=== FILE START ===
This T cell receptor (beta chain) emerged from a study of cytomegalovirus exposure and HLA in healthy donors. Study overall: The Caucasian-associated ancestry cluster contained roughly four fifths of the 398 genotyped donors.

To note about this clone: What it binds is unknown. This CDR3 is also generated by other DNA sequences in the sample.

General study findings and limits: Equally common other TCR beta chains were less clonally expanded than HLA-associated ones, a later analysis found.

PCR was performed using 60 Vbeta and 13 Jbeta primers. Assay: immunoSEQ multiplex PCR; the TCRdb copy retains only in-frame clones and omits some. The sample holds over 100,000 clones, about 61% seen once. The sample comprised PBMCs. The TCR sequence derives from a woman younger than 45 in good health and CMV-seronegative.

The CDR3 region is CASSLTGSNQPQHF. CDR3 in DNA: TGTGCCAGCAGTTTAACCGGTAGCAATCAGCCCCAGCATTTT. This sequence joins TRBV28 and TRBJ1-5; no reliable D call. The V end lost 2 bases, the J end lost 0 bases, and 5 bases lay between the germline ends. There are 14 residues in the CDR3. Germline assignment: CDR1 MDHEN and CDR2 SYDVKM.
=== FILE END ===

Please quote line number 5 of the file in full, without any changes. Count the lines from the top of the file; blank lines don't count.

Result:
The CDR3 region is CASSLTGSNQPQHF. CDR3 in DNA: TGTGCCAGCAGTTTAACCGGTAGCAATCAGCCCCAGCATTTT. This sequence joins TRBV28 and TRBJ1-5; no reliable D call. The V end lost 2 bases, the J end lost 0 bases, and 5 bases lay between the germline ends. There are 14 residues in the CDR3. Germline assignment: CDR1 MDHEN and CDR2 SYDVKM.